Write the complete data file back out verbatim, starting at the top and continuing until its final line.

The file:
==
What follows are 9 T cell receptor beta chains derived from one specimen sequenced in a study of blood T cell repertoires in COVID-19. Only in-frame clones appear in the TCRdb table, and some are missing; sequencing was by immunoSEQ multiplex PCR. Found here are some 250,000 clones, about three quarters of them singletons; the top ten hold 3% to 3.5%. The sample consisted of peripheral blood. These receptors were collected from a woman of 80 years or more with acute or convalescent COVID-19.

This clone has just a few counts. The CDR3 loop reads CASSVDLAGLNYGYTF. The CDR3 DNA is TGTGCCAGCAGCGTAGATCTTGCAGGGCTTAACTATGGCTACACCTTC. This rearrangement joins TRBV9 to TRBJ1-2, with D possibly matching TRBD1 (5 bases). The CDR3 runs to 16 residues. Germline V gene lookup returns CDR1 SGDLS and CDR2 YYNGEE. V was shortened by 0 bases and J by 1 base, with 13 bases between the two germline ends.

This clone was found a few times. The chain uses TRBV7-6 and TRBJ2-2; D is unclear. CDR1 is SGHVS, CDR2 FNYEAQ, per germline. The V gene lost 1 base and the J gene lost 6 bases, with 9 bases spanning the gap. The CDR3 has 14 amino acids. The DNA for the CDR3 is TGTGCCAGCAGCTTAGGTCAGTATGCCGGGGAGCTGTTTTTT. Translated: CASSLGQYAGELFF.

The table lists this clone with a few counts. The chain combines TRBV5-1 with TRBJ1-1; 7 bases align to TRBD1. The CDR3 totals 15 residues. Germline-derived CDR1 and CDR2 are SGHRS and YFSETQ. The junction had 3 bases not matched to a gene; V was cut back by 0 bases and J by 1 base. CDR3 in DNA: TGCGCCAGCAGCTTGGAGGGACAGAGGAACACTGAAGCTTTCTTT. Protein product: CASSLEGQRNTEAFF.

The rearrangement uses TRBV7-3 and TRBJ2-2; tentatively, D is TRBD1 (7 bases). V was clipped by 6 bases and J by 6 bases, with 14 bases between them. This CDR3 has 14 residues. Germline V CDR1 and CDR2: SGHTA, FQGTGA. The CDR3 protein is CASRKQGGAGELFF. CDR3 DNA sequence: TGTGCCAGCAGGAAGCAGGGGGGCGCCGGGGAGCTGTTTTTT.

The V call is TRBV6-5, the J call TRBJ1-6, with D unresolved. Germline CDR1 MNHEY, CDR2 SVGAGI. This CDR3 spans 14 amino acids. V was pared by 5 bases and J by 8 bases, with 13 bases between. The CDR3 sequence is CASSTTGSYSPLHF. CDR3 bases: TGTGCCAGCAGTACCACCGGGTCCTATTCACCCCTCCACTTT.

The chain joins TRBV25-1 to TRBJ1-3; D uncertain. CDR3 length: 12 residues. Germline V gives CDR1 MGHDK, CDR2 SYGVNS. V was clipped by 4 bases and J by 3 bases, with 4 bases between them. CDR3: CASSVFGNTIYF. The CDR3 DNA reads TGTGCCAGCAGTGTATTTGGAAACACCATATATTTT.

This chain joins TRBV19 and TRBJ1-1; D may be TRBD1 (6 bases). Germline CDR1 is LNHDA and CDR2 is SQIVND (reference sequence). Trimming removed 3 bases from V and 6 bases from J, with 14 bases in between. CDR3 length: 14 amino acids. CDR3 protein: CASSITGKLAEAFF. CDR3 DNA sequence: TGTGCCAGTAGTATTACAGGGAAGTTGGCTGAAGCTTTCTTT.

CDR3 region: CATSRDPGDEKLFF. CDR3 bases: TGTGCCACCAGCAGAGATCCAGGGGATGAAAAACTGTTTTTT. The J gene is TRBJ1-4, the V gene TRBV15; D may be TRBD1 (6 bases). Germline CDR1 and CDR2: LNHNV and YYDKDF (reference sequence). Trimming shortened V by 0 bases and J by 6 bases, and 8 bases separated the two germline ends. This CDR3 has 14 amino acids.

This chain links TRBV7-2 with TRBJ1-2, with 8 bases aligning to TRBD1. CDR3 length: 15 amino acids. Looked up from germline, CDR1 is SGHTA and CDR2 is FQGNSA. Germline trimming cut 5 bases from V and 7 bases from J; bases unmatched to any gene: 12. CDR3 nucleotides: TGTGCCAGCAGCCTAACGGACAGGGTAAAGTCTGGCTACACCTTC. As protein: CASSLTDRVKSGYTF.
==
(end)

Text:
What follows are 9 T cell receptor beta chains derived from one specimen sequenced in a study of blood T cell repertoires in COVID-19. Only in-frame clones appear in the TCRdb table, and some are missing; sequencing was by immunoSEQ multiplex PCR. Found here are some 250,000 clones, about three quarters of them singletons; the top ten hold 3% to 3.5%. The sample consisted of peripheral blood. These receptors were collected from a woman of 80 years or more with acute or convalescent COVID-19.

This clone has just a few counts. The CDR3 loop reads CASSVDLAGLNYGYTF. The CDR3 DNA is TGTGCCAGCAGCGTAGATCTTGCAGGGCTTAACTATGGCTACACCTTC. This rearrangement joins TRBV9 to TRBJ1-2, with D possibly matching TRBD1 (5 bases). The CDR3 runs to 16 residues. Germline V gene lookup returns CDR1 SGDLS and CDR2 YYNGEE. V was shortened by 0 bases and J by 1 base, with 13 bases between the two germline ends.

This clone was found a few times. The chain uses TRBV7-6 and TRBJ2-2; D is unclear. CDR1 is SGHVS, CDR2 FNYEAQ, per germline. The V gene lost 1 base and the J gene lost 6 bases, with 9 bases spanning the gap. The CDR3 has 14 amino acids. The DNA for the CDR3 is TGTGCCAGCAGCTTAGGTCAGTATGCCGGGGAGCTGTTTTTT. Translated: CASSLGQYAGELFF.

The table lists this clone with a few counts. The chain combines TRBV5-1 with TRBJ1-1; 7 bases align to TRBD1. The CDR3 totals 15 residues. Germline-derived CDR1 and CDR2 are SGHRS and YFSETQ. The junction had 3 bases not matched to a gene; V was cut back by 0 bases and J by 1 base. CDR3 in DNA: TGCGCCAGCAGCTTGGAGGGACAGAGGAACACTGAAGCTTTCTTT. Protein product: CASSLEGQRNTEAFF.

The rearrangement uses TRBV7-3 and TRBJ2-2; tentatively, D is TRBD1 (7 bases). V was clipped by 6 bases and J by 6 bases, with 14 bases between them. This CDR3 has 14 residues. Germline V CDR1 and CDR2: SGHTA, FQGTGA. The CDR3 protein is CASRKQGGAGELFF. CDR3 DNA sequence: TGTGCCAGCAGGAAGCAGGGGGGCGCCGGGGAGCTGTTTTTT.

The V call is TRBV6-5, the J call TRBJ1-6, with D unresolved. Germline CDR1 MNHEY, CDR2 SVGAGI. This CDR3 spans 14 amino acids. V was pared by 5 bases and J by 8 bases, with 13 bases between. The CDR3 sequence is CASSTTGSYSPLHF. CDR3 bases: TGTGCCAGCAGTACCACCGGGTCCTATTCACCCCTCCACTTT.

The chain joins TRBV25-1 to TRBJ1-3; D uncertain. CDR3 length: 12 residues. Germline V gives CDR1 MGHDK, CDR2 SYGVNS. V was clipped by 4 bases and J by 3 bases, with 4 bases between them. CDR3: CASSVFGNTIYF. The CDR3 DNA reads TGTGCCAGCAGTGTATTTGGAAACACCATATATTTT.

This chain joins TRBV19 and TRBJ1-1; D may be TRBD1 (6 bases). Germline CDR1 is LNHDA and CDR2 is SQIVND (reference sequence). Trimming removed 3 bases from V and 6 bases from J, with 14 bases in between. CDR3 length: 14 amino acids. CDR3 protein: CASSITGKLAEAFF. CDR3 DNA sequence: TGTGCCAGTAGTATTACAGGGAAGTTGGCTGAAGCTTTCTTT.

CDR3 region: CATSRDPGDEKLFF. CDR3 bases: TGTGCCACCAGCAGAGATCCAGGGGATGAAAAACTGTTTTTT. The J gene is TRBJ1-4, the V gene TRBV15; D may be TRBD1 (6 bases). Germline CDR1 and CDR2: LNHNV and YYDKDF (reference sequence). Trimming shortened V by 0 bases and J by 6 bases, and 8 bases separated the two germline ends. This CDR3 has 14 amino acids.

This chain links TRBV7-2 with TRBJ1-2, with 8 bases aligning to TRBD1. CDR3 length: 15 amino acids. Looked up from germline, CDR1 is SGHTA and CDR2 is FQGNSA. Germline trimming cut 5 bases from V and 7 bases from J; bases unmatched to any gene: 12. CDR3 nucleotides: TGTGCCAGCAGCCTAACGGACAGGGTAAAGTCTGGCTACACCTTC. As protein: CASSLTDRVKSGYTF.